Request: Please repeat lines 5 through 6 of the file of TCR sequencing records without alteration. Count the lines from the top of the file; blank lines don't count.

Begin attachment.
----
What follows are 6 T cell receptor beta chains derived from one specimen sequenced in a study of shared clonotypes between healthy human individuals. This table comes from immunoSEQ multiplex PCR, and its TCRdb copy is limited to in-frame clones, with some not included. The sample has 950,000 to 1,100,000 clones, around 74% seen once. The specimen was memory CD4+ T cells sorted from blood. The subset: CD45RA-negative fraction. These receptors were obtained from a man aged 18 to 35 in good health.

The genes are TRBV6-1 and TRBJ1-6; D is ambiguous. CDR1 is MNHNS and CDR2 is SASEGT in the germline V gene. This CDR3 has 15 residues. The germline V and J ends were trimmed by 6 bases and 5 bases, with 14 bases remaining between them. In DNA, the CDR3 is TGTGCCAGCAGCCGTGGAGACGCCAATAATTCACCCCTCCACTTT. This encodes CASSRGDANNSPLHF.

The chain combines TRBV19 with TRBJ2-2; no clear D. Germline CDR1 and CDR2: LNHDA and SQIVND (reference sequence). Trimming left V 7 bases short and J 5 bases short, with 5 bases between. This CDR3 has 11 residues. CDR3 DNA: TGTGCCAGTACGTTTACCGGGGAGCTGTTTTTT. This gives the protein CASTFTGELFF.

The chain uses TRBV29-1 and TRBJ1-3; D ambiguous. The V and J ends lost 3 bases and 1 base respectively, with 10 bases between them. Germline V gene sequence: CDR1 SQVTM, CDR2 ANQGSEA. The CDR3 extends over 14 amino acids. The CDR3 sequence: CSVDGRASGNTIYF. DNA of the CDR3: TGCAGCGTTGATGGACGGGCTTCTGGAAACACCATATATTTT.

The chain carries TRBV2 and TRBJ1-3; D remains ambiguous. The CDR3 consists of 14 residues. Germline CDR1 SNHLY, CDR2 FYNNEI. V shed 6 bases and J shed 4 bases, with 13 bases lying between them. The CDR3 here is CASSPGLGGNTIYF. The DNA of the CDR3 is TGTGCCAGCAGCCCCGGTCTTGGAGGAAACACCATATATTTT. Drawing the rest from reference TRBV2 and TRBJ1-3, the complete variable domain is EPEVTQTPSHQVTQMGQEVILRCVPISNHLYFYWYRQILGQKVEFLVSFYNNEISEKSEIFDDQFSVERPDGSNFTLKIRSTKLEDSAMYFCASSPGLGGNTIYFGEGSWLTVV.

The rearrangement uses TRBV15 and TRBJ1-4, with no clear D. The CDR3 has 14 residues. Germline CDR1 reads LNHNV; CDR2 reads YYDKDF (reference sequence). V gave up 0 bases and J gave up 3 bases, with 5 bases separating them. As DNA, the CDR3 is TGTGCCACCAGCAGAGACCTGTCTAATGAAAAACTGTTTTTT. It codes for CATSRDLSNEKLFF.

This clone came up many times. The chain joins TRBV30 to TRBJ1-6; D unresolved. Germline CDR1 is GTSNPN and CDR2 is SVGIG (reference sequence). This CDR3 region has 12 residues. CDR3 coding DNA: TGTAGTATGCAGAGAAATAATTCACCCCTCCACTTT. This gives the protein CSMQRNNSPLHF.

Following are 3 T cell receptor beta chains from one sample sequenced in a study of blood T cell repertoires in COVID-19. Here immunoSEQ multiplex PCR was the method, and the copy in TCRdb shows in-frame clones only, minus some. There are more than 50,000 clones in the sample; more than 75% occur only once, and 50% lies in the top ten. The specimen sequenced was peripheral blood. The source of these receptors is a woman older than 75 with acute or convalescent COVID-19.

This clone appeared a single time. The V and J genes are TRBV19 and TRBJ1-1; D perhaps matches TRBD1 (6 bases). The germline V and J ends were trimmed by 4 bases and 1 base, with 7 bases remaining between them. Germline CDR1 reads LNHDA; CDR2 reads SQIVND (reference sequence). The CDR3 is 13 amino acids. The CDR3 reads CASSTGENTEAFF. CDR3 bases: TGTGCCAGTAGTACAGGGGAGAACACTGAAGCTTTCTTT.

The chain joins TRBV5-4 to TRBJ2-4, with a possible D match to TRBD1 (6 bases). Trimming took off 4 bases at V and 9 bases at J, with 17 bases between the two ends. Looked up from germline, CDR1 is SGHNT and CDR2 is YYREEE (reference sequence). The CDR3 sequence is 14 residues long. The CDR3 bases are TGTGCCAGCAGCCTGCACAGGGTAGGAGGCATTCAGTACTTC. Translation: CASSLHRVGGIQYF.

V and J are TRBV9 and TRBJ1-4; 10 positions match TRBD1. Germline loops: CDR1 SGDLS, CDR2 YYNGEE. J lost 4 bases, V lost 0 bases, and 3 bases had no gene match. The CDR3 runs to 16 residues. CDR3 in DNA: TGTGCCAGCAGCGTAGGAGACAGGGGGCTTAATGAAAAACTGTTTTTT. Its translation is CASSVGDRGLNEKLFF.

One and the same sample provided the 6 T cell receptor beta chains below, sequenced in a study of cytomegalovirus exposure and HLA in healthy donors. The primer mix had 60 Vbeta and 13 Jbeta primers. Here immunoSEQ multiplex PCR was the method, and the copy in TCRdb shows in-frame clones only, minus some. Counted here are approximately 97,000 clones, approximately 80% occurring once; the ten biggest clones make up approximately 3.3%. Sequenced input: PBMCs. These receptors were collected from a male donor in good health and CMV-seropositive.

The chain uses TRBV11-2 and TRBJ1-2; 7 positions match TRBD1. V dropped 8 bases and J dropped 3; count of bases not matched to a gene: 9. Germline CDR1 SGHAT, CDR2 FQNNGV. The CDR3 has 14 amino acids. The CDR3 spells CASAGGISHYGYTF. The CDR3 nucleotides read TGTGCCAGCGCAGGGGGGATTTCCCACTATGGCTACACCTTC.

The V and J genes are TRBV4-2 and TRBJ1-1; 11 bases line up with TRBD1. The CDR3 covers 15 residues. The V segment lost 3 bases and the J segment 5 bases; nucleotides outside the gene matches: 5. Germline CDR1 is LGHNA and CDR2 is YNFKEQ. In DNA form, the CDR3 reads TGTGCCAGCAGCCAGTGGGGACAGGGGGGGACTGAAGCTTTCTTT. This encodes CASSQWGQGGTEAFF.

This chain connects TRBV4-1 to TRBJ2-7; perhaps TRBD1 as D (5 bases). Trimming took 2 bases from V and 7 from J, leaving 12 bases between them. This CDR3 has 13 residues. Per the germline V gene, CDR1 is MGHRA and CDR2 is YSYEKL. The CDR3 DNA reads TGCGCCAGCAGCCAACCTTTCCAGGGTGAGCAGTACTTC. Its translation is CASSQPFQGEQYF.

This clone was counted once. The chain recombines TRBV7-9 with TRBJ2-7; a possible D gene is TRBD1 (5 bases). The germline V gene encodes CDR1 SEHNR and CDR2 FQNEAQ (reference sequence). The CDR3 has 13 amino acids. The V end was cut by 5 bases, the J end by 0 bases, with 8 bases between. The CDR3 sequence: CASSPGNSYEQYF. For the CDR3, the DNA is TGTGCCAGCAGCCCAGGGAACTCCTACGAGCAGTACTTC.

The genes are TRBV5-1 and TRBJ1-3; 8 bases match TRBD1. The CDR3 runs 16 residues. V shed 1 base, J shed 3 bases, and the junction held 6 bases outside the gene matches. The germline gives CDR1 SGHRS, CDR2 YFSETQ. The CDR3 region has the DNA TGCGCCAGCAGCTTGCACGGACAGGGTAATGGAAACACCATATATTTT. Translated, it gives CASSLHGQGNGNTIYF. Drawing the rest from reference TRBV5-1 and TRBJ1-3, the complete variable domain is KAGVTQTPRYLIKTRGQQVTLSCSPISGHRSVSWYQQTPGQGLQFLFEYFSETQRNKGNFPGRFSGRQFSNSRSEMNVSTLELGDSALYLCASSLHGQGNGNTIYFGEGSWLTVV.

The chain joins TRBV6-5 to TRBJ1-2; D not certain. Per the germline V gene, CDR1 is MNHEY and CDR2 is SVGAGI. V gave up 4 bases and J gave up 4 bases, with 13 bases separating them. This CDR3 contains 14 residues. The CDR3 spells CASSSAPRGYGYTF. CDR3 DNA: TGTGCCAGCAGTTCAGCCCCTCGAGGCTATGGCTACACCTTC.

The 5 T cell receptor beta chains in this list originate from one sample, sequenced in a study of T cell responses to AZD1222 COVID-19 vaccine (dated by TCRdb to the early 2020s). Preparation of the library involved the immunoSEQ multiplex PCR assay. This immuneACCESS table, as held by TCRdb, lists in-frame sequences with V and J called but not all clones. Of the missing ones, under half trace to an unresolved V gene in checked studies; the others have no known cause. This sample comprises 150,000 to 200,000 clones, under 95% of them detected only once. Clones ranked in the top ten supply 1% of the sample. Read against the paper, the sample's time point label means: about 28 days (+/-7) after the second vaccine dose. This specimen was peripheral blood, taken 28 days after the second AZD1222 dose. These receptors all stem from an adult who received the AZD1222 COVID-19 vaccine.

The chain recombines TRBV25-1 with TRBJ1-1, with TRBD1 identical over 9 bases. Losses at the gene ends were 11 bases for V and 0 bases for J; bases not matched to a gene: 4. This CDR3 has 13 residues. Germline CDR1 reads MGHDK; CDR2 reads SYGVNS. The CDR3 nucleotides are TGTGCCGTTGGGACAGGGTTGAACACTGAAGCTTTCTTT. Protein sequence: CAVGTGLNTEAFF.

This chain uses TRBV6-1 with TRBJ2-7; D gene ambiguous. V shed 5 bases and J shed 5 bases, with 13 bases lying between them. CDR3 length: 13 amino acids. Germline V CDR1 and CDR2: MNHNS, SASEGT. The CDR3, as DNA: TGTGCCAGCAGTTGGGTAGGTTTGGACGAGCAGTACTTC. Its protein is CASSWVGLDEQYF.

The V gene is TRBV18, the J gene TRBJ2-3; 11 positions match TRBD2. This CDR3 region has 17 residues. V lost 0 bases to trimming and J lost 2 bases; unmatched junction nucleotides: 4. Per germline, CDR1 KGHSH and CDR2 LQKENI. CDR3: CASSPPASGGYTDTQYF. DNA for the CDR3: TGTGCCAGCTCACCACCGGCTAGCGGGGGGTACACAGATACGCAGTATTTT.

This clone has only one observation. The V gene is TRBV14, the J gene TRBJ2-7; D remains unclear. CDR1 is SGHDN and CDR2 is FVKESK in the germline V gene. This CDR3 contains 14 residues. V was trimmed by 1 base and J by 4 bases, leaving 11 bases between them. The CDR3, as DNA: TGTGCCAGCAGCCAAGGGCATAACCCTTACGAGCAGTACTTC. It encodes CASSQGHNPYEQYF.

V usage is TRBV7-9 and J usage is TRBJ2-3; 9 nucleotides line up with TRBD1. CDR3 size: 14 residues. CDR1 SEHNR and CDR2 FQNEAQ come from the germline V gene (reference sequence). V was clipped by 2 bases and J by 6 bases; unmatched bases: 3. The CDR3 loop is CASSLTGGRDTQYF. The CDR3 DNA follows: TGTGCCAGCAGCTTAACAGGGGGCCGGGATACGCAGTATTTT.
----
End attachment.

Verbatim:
The chain carries TRBV2 and TRBJ1-3; D remains ambiguous. The CDR3 consists of 14 residues. Germline CDR1 SNHLY, CDR2 FYNNEI. V shed 6 bases and J shed 4 bases, with 13 bases lying between them. The CDR3 here is CASSPGLGGNTIYF. The DNA of the CDR3 is TGTGCCAGCAGCCCCGGTCTTGGAGGAAACACCATATATTTT. Drawing the rest from reference TRBV2 and TRBJ1-3, the complete variable domain is EPEVTQTPSHQVTQMGQEVILRCVPISNHLYFYWYRQILGQKVEFLVSFYNNEISEKSEIFDDQFSVERPDGSNFTLKIRSTKLEDSAMYFCASSPGLGGNTIYFGEGSWLTVV.

The rearrangement uses TRBV15 and TRBJ1-4, with no clear D. The CDR3 has 14 residues. Germline CDR1 reads LNHNV; CDR2 reads YYDKDF (reference sequence). V gave up 0 bases and J gave up 3 bases, with 5 bases separating them. As DNA, the CDR3 is TGTGCCACCAGCAGAGACCTGTCTAATGAAAAACTGTTTTTT. It codes for CATSRDLSNEKLFF.